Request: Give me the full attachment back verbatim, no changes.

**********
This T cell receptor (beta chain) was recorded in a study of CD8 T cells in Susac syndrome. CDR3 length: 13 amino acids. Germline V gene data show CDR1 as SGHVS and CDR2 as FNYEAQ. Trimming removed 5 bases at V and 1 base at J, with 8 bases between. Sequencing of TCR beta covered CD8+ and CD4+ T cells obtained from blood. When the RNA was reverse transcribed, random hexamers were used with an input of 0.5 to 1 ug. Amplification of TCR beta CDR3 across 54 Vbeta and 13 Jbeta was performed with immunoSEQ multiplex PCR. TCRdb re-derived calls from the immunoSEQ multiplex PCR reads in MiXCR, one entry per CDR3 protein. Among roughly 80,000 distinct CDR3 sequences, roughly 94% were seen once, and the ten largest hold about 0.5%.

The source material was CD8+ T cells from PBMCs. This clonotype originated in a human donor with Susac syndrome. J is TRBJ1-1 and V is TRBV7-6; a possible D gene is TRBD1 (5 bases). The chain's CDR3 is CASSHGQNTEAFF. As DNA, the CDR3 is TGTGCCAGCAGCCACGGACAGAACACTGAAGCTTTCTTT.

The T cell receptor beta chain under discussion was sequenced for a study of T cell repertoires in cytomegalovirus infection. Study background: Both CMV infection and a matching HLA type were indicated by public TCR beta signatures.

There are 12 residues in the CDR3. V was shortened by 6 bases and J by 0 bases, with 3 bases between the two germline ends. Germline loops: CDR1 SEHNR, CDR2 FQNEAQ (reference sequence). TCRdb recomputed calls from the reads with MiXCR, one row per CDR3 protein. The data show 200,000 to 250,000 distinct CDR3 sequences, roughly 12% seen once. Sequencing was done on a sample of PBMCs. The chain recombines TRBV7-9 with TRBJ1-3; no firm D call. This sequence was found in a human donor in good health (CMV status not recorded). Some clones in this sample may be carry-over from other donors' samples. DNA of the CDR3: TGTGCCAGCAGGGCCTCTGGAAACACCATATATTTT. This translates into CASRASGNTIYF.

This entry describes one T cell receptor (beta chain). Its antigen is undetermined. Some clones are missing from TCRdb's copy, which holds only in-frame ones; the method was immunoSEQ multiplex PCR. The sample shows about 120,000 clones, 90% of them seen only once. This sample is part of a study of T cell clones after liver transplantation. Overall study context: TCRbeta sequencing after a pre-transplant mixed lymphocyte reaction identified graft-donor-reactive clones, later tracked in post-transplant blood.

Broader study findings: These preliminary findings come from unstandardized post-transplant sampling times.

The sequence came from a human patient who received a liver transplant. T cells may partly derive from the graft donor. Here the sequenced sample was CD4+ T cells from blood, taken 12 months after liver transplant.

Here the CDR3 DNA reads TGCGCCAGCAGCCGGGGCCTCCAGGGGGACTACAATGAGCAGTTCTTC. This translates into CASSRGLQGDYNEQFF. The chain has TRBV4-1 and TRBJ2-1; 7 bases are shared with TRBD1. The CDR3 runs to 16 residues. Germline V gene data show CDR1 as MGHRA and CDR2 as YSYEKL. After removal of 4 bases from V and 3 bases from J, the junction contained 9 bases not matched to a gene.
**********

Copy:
This T cell receptor (beta chain) was recorded in a study of CD8 T cells in Susac syndrome. CDR3 length: 13 amino acids. Germline V gene data show CDR1 as SGHVS and CDR2 as FNYEAQ. Trimming removed 5 bases at V and 1 base at J, with 8 bases between. Sequencing of TCR beta covered CD8+ and CD4+ T cells obtained from blood. When the RNA was reverse transcribed, random hexamers were used with an input of 0.5 to 1 ug. Amplification of TCR beta CDR3 across 54 Vbeta and 13 Jbeta was performed with immunoSEQ multiplex PCR. TCRdb re-derived calls from the immunoSEQ multiplex PCR reads in MiXCR, one entry per CDR3 protein. Among roughly 80,000 distinct CDR3 sequences, roughly 94% were seen once, and the ten largest hold about 0.5%.

The source material was CD8+ T cells from PBMCs. This clonotype originated in a human donor with Susac syndrome. J is TRBJ1-1 and V is TRBV7-6; a possible D gene is TRBD1 (5 bases). The chain's CDR3 is CASSHGQNTEAFF. As DNA, the CDR3 is TGTGCCAGCAGCCACGGACAGAACACTGAAGCTTTCTTT.

The T cell receptor beta chain under discussion was sequenced for a study of T cell repertoires in cytomegalovirus infection. Study background: Both CMV infection and a matching HLA type were indicated by public TCR beta signatures.

There are 12 residues in the CDR3. V was shortened by 6 bases and J by 0 bases, with 3 bases between the two germline ends. Germline loops: CDR1 SEHNR, CDR2 FQNEAQ (reference sequence). TCRdb recomputed calls from the reads with MiXCR, one row per CDR3 protein. The data show 200,000 to 250,000 distinct CDR3 sequences, roughly 12% seen once. Sequencing was done on a sample of PBMCs. The chain recombines TRBV7-9 with TRBJ1-3; no firm D call. This sequence was found in a human donor in good health (CMV status not recorded). Some clones in this sample may be carry-over from other donors' samples. DNA of the CDR3: TGTGCCAGCAGGGCCTCTGGAAACACCATATATTTT. This translates into CASRASGNTIYF.

This entry describes one T cell receptor (beta chain). Its antigen is undetermined. Some clones are missing from TCRdb's copy, which holds only in-frame ones; the method was immunoSEQ multiplex PCR. The sample shows about 120,000 clones, 90% of them seen only once. This sample is part of a study of T cell clones after liver transplantation. Overall study context: TCRbeta sequencing after a pre-transplant mixed lymphocyte reaction identified graft-donor-reactive clones, later tracked in post-transplant blood.

Broader study findings: These preliminary findings come from unstandardized post-transplant sampling times.

The sequence came from a human patient who received a liver transplant. T cells may partly derive from the graft donor. Here the sequenced sample was CD4+ T cells from blood, taken 12 months after liver transplant.

Here the CDR3 DNA reads TGCGCCAGCAGCCGGGGCCTCCAGGGGGACTACAATGAGCAGTTCTTC. This translates into CASSRGLQGDYNEQFF. The chain has TRBV4-1 and TRBJ2-1; 7 bases are shared with TRBD1. The CDR3 runs to 16 residues. Germline V gene data show CDR1 as MGHRA and CDR2 as YSYEKL. After removal of 4 bases from V and 3 bases from J, the junction contained 9 bases not matched to a gene.